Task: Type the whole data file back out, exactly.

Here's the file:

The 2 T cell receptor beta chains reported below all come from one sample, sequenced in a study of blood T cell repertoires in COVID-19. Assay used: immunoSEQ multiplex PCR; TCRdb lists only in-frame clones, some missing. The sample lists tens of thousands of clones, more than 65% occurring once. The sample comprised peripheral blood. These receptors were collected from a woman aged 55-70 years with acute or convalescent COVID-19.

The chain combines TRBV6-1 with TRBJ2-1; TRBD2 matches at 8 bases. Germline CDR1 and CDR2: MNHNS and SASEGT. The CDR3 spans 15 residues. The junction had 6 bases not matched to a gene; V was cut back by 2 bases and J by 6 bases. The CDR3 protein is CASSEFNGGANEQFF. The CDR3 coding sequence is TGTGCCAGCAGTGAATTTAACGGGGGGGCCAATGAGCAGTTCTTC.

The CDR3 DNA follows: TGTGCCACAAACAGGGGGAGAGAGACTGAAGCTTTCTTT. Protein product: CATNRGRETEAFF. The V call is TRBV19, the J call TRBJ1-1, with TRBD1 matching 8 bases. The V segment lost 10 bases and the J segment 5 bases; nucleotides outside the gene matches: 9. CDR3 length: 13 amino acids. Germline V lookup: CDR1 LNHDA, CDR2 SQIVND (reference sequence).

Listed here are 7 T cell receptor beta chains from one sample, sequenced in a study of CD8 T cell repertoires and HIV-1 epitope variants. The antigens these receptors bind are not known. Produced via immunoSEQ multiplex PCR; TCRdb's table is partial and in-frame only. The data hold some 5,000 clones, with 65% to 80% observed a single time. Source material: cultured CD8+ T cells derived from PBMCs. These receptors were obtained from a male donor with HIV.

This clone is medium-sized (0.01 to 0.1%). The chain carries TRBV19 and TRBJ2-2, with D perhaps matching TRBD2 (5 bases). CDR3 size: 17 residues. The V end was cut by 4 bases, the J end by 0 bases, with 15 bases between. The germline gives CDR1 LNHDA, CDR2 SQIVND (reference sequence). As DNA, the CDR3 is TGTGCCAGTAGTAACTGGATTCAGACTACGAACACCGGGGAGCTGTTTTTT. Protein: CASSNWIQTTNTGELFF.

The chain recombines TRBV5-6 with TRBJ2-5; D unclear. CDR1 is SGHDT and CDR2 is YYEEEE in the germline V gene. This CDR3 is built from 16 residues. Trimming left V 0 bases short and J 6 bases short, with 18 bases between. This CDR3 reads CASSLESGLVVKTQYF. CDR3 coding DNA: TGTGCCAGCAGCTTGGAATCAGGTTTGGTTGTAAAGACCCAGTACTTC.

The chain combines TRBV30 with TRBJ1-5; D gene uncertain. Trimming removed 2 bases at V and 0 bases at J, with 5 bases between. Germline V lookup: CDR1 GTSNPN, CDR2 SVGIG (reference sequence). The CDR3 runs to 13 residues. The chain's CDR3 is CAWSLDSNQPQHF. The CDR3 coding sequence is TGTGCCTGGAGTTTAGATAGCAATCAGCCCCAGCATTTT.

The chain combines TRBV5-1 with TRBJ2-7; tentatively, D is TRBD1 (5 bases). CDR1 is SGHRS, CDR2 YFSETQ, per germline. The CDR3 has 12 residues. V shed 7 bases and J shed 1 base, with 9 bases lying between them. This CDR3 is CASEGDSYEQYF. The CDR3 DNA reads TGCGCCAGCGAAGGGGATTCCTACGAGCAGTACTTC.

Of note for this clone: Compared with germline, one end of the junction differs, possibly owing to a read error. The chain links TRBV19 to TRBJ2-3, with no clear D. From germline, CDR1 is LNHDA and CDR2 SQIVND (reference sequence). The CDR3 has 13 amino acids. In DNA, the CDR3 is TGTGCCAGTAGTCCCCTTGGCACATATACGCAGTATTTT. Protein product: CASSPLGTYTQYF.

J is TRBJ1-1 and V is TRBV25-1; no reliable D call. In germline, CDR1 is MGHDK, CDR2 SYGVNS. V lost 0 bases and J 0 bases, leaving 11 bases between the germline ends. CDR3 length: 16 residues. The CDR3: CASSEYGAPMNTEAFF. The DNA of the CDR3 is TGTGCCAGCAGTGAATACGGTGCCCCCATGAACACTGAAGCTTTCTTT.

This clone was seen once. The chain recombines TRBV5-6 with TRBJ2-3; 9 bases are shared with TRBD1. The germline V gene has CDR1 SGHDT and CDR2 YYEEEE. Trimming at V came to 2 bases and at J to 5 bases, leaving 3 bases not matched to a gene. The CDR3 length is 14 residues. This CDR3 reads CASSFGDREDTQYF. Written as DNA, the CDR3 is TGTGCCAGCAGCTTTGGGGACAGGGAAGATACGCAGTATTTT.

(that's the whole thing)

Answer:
The 2 T cell receptor beta chains reported below all come from one sample, sequenced in a study of blood T cell repertoires in COVID-19. Assay used: immunoSEQ multiplex PCR; TCRdb lists only in-frame clones, some missing. The sample lists tens of thousands of clones, more than 65% occurring once. The sample comprised peripheral blood. These receptors were collected from a woman aged 55-70 years with acute or convalescent COVID-19.

The chain combines TRBV6-1 with TRBJ2-1; TRBD2 matches at 8 bases. Germline CDR1 and CDR2: MNHNS and SASEGT. The CDR3 spans 15 residues. The junction had 6 bases not matched to a gene; V was cut back by 2 bases and J by 6 bases. The CDR3 protein is CASSEFNGGANEQFF. The CDR3 coding sequence is TGTGCCAGCAGTGAATTTAACGGGGGGGCCAATGAGCAGTTCTTC.

The CDR3 DNA follows: TGTGCCACAAACAGGGGGAGAGAGACTGAAGCTTTCTTT. Protein product: CATNRGRETEAFF. The V call is TRBV19, the J call TRBJ1-1, with TRBD1 matching 8 bases. The V segment lost 10 bases and the J segment 5 bases; nucleotides outside the gene matches: 9. CDR3 length: 13 amino acids. Germline V lookup: CDR1 LNHDA, CDR2 SQIVND (reference sequence).

Listed here are 7 T cell receptor beta chains from one sample, sequenced in a study of CD8 T cell repertoires and HIV-1 epitope variants. The antigens these receptors bind are not known. Produced via immunoSEQ multiplex PCR; TCRdb's table is partial and in-frame only. The data hold some 5,000 clones, with 65% to 80% observed a single time. Source material: cultured CD8+ T cells derived from PBMCs. These receptors were obtained from a male donor with HIV.

This clone is medium-sized (0.01 to 0.1%). The chain carries TRBV19 and TRBJ2-2, with D perhaps matching TRBD2 (5 bases). CDR3 size: 17 residues. The V end was cut by 4 bases, the J end by 0 bases, with 15 bases between. The germline gives CDR1 LNHDA, CDR2 SQIVND (reference sequence). As DNA, the CDR3 is TGTGCCAGTAGTAACTGGATTCAGACTACGAACACCGGGGAGCTGTTTTTT. Protein: CASSNWIQTTNTGELFF.

The chain recombines TRBV5-6 with TRBJ2-5; D unclear. CDR1 is SGHDT and CDR2 is YYEEEE in the germline V gene. This CDR3 is built from 16 residues. Trimming left V 0 bases short and J 6 bases short, with 18 bases between. This CDR3 reads CASSLESGLVVKTQYF. CDR3 coding DNA: TGTGCCAGCAGCTTGGAATCAGGTTTGGTTGTAAAGACCCAGTACTTC.

The chain combines TRBV30 with TRBJ1-5; D gene uncertain. Trimming removed 2 bases at V and 0 bases at J, with 5 bases between. Germline V lookup: CDR1 GTSNPN, CDR2 SVGIG (reference sequence). The CDR3 runs to 13 residues. The chain's CDR3 is CAWSLDSNQPQHF. The CDR3 coding sequence is TGTGCCTGGAGTTTAGATAGCAATCAGCCCCAGCATTTT.

The chain combines TRBV5-1 with TRBJ2-7; tentatively, D is TRBD1 (5 bases). CDR1 is SGHRS, CDR2 YFSETQ, per germline. The CDR3 has 12 residues. V shed 7 bases and J shed 1 base, with 9 bases lying between them. This CDR3 is CASEGDSYEQYF. The CDR3 DNA reads TGCGCCAGCGAAGGGGATTCCTACGAGCAGTACTTC.

Of note for this clone: Compared with germline, one end of the junction differs, possibly owing to a read error. The chain links TRBV19 to TRBJ2-3, with no clear D. From germline, CDR1 is LNHDA and CDR2 SQIVND (reference sequence). The CDR3 has 13 amino acids. In DNA, the CDR3 is TGTGCCAGTAGTCCCCTTGGCACATATACGCAGTATTTT. Protein product: CASSPLGTYTQYF.

J is TRBJ1-1 and V is TRBV25-1; no reliable D call. In germline, CDR1 is MGHDK, CDR2 SYGVNS. V lost 0 bases and J 0 bases, leaving 11 bases between the germline ends. CDR3 length: 16 residues. The CDR3: CASSEYGAPMNTEAFF. The DNA of the CDR3 is TGTGCCAGCAGTGAATACGGTGCCCCCATGAACACTGAAGCTTTCTTT.

This clone was seen once. The chain recombines TRBV5-6 with TRBJ2-3; 9 bases are shared with TRBD1. The germline V gene has CDR1 SGHDT and CDR2 YYEEEE. Trimming at V came to 2 bases and at J to 5 bases, leaving 3 bases not matched to a gene. The CDR3 length is 14 residues. This CDR3 reads CASSFGDREDTQYF. Written as DNA, the CDR3 is TGTGCCAGCAGCTTTGGGGACAGGGAAGATACGCAGTATTTT.